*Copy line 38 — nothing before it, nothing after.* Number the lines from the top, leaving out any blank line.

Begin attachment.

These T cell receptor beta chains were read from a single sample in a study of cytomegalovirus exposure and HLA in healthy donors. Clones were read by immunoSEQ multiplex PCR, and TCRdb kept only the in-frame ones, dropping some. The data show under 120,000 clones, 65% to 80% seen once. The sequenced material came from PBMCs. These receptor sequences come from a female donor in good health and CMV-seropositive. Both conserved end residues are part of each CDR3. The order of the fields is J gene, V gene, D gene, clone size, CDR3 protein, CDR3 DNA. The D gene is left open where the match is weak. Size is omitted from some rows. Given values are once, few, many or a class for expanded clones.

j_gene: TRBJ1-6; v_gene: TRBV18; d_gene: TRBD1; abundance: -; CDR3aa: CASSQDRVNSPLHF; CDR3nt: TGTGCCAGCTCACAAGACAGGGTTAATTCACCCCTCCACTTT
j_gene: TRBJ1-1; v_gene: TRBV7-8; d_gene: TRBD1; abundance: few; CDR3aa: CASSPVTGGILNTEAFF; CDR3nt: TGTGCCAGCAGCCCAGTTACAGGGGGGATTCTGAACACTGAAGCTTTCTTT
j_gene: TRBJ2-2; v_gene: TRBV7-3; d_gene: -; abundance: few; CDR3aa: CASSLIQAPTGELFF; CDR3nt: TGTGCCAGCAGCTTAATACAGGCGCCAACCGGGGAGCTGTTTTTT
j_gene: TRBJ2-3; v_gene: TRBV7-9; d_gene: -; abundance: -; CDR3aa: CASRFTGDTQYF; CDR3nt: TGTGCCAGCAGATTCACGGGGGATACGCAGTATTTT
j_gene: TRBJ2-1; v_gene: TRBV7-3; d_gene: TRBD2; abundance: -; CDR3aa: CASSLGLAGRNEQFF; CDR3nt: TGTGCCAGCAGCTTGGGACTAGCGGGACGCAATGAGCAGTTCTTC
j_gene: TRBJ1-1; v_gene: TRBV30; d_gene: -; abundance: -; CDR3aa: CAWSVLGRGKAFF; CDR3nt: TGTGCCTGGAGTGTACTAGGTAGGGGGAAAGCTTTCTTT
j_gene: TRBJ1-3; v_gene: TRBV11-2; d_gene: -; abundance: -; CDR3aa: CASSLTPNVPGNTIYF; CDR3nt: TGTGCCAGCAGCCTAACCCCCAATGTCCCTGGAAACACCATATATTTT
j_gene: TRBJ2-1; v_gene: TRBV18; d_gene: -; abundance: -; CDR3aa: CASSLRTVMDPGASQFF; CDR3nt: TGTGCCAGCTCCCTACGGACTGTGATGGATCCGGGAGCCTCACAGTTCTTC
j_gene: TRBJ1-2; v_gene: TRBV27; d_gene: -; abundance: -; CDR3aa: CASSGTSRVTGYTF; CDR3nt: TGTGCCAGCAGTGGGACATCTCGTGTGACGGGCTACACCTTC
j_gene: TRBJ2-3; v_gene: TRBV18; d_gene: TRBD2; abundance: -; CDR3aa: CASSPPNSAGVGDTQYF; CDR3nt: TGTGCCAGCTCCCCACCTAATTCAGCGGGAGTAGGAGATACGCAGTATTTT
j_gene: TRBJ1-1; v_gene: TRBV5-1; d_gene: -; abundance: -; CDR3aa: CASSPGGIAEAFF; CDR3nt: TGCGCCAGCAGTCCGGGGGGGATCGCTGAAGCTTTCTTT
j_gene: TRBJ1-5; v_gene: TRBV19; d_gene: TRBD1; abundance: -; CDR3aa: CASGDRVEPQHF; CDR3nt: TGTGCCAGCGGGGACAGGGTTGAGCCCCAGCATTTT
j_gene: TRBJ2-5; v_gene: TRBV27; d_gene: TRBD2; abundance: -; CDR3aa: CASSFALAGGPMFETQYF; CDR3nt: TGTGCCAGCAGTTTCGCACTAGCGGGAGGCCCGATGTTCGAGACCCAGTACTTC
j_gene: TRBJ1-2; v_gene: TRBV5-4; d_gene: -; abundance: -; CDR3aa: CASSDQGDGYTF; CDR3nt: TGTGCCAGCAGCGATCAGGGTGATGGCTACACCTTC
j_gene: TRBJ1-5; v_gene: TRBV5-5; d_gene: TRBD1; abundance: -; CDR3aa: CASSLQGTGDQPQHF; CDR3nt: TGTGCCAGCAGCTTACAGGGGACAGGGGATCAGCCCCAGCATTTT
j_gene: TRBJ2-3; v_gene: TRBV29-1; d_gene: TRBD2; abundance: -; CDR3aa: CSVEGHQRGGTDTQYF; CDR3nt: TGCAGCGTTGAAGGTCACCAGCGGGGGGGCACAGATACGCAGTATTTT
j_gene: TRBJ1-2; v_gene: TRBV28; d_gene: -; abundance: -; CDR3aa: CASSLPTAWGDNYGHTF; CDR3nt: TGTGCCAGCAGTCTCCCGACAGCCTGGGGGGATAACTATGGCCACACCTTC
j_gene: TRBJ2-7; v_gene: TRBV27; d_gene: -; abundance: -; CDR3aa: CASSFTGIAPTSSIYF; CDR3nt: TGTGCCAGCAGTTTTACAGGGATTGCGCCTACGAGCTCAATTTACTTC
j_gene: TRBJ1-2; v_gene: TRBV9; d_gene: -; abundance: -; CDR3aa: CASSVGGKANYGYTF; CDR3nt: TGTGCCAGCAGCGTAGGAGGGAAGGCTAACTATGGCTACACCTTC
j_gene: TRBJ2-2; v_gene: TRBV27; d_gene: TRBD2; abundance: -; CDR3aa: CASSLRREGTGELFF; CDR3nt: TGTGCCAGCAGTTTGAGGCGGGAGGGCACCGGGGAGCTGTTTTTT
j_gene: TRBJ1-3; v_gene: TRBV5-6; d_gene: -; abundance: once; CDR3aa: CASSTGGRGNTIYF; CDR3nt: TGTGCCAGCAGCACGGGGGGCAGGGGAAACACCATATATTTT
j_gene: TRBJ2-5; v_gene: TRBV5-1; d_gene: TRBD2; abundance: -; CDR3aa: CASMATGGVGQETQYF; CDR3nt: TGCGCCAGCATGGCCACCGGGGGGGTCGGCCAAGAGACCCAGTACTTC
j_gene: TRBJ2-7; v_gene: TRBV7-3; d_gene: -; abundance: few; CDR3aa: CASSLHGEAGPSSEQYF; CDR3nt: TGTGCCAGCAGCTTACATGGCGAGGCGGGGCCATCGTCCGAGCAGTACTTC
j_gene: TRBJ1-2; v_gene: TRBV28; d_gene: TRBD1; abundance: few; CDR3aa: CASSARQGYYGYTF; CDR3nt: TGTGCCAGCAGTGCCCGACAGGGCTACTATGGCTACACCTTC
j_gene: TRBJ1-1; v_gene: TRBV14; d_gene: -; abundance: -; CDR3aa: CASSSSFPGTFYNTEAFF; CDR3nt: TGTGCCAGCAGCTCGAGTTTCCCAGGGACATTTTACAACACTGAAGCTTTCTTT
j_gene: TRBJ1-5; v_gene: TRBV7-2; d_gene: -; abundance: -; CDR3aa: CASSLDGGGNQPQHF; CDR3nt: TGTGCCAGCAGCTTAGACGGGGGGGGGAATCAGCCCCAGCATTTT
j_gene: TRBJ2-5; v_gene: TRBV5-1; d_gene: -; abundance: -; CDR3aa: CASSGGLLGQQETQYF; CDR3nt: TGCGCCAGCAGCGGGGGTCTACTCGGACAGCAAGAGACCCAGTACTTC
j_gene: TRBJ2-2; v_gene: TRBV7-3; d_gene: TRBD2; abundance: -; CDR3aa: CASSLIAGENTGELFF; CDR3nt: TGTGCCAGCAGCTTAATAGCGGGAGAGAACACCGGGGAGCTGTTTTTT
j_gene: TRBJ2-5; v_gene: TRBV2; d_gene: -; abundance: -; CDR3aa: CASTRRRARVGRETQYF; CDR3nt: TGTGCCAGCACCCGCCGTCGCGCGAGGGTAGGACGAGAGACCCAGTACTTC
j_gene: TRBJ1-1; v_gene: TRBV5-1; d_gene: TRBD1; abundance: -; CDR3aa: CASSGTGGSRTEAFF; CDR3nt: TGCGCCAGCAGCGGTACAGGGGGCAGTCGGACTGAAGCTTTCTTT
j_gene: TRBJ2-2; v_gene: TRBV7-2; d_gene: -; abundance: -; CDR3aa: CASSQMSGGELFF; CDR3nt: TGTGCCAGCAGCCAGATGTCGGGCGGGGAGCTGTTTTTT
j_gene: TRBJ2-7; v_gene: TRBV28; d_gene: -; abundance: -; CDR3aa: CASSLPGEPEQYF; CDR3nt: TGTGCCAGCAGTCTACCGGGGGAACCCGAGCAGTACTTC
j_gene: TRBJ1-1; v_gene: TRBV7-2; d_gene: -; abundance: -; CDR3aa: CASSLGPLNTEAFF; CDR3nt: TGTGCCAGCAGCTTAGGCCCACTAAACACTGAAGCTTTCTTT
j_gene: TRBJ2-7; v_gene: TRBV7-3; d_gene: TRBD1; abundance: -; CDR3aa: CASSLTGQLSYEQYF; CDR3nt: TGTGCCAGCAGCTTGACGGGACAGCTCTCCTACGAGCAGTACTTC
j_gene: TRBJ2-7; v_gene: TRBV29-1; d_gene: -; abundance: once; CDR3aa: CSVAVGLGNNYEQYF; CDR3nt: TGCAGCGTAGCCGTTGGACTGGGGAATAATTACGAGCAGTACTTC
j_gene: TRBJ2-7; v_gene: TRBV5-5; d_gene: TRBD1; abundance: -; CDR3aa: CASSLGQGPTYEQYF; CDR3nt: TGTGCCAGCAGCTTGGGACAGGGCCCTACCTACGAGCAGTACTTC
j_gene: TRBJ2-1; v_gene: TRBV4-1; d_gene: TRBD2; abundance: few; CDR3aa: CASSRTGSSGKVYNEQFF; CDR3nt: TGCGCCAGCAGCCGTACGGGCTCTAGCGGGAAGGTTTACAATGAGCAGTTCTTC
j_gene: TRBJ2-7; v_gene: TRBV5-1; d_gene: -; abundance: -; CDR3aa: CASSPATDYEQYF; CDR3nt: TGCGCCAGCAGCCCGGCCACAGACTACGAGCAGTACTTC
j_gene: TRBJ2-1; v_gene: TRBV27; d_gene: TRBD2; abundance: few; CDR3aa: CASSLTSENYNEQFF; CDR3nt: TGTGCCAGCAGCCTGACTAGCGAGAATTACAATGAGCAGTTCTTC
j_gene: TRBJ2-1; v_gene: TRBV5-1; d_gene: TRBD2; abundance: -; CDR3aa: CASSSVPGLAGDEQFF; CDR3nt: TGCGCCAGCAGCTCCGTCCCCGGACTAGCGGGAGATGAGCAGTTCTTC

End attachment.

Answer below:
j_gene: TRBJ2-1; v_gene: TRBV4-1; d_gene: TRBD2; abundance: few; CDR3aa: CASSRTGSSGKVYNEQFF; CDR3nt: TGCGCCAGCAGCCGTACGGGCTCTAGCGGGAAGGTTTACAATGAGCAGTTCTTC